Partner Hermès Marangos examines in The Times the recent UK Supreme Court ruling on business interruption insurance and its impacts in relation to businesses and the wider insurance industry as a result of the COVID-19 pandemic.
A version of Hermès’ article below was published in The Times, 28 January 2021, and can be found here.
As expected, following enlightened decisions from our highest court, criticisms disguised as praise are coming in thick and fast.
Once more, the Supreme Court has reminded us we should not confuse the wood for the trees when interpreting insurance obligations.
Although the Court differentiated between different clauses, this is a very positive ruling for businesses looking to recover from their insurers. It also has wider implications, dealing head on with seemingly problematic issues of causation in some insurance covers, and the right way to calculate business interruption losses following catastrophic events.
Importantly, the Court rejected arguments essentially made because of the size of the catastrophe. Pandemics by their very nature can be disastrous for the insurance industry’s profitability, and when looking back at infectious diseases covers, underwriters may wish not to have underwritten them at all. Similar reactions and denial of covers by the market followed major terrorism, or more recently, mass cyber, losses.
Therefore, the Court accepted that where there is, in essence, infectious diseases cover, this is not defeated by the size of the pandemic and other competing causes of the losses. Simply, the relevant cause was seen to be COVID-19.
Previous cases, which used extraneous factors to the peril covered at an insured location to delimit businesses recoveries, were also considered afresh by the Court. Specifically, the Court found that Orient Express v Generali was wrongly decided and overturned it (notably two of their Lordships were involved in that decision). Orient Express v Generali had held that a hotel owner, whose hotel was damaged by hurricanes, could not recover for business interruption losses; even if the specific hotel had not been damaged, it would have suffered the same business interruption loss because of the hurricane’s devastation to the previously attractive surrounding area. Ironically, a decision that did not consider insurance market practice, which itself looks to the relevant “real” cause, as opposed to any rigid technical rule on causation.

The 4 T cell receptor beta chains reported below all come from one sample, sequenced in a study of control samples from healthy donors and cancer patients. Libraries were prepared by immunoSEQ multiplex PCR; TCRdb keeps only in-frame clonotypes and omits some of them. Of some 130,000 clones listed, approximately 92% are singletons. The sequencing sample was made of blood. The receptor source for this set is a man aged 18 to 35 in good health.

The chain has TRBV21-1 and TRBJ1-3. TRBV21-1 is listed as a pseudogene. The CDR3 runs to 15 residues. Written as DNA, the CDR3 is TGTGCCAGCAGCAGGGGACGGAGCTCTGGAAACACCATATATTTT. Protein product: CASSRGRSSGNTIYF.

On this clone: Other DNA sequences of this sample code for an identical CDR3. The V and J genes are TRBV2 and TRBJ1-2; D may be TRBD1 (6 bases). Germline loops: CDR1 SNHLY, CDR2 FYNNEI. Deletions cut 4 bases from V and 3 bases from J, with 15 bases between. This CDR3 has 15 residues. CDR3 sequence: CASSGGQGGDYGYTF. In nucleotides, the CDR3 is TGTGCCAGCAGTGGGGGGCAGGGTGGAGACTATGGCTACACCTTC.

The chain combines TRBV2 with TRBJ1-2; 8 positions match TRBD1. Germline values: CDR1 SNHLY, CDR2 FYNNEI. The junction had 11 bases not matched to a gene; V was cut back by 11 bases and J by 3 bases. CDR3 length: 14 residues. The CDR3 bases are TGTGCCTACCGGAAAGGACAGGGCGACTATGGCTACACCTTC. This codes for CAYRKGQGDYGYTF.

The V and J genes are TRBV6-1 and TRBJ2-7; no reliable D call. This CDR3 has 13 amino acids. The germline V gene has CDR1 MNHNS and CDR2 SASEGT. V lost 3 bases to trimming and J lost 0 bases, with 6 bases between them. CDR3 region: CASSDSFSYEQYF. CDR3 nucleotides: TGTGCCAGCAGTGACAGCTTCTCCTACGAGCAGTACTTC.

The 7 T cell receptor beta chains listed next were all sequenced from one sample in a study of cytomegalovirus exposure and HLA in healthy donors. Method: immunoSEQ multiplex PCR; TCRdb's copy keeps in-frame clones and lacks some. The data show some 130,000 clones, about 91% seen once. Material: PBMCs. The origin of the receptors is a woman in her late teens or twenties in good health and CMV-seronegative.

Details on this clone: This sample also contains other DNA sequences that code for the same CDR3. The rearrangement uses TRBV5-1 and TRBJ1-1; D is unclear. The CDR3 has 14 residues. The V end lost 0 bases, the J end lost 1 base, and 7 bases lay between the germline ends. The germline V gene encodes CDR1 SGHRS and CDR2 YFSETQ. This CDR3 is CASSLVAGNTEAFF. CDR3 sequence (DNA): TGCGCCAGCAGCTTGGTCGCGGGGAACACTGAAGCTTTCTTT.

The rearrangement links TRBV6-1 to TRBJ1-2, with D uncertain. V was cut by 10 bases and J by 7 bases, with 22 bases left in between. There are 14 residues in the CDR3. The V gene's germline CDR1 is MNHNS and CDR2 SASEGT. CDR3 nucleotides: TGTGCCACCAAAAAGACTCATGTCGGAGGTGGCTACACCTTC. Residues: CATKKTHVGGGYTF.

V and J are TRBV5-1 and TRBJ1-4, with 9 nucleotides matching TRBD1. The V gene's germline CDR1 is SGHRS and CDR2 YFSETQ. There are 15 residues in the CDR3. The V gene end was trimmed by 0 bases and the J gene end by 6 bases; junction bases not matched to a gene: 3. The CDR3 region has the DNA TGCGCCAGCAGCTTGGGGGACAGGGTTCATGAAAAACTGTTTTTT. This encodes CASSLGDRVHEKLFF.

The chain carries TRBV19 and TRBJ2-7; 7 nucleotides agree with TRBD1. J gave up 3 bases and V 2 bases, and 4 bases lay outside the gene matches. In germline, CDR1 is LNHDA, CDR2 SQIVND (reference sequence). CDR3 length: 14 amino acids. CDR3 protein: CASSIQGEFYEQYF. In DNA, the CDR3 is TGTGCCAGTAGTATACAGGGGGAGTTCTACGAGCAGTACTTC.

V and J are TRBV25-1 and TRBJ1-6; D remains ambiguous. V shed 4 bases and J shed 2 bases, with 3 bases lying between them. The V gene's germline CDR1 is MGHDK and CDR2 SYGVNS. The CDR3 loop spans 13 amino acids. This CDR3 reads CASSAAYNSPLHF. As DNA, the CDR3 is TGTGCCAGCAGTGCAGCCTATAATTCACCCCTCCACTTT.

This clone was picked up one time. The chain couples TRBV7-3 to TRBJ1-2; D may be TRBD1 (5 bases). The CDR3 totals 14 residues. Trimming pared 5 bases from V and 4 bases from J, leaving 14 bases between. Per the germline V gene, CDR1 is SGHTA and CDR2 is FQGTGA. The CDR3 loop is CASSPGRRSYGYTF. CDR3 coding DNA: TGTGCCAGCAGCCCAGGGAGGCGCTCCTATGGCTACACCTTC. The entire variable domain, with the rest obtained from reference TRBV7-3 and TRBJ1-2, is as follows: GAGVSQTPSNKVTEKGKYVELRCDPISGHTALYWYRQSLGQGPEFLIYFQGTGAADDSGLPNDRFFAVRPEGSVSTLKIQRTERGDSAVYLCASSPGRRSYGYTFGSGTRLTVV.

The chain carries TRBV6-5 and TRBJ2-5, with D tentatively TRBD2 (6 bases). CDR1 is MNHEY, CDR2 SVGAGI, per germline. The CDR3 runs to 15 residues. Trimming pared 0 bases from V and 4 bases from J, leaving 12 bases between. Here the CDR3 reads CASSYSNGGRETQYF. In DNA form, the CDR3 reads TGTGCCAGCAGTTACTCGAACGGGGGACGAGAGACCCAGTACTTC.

In jurisprudential terms, the decision is also remarkable, bringing together civil and common law concepts on the fundamental purpose of specific insurance, avoiding any interpretation of the clauses that defeats the essence of the cover.
As with previous attempts by insurers to extricate themselves from the effects of accumulation losses, all the way to the highest courts, there is no sympathy for the industry.
Insurers cover catastrophes, so they cannot expect support from the courts to defeat the covers, simply because they wished (subsequent to a huge loss) such losses to be a societal risk for the State to handle. That, by definition, is a future discussion between the industry and the State.
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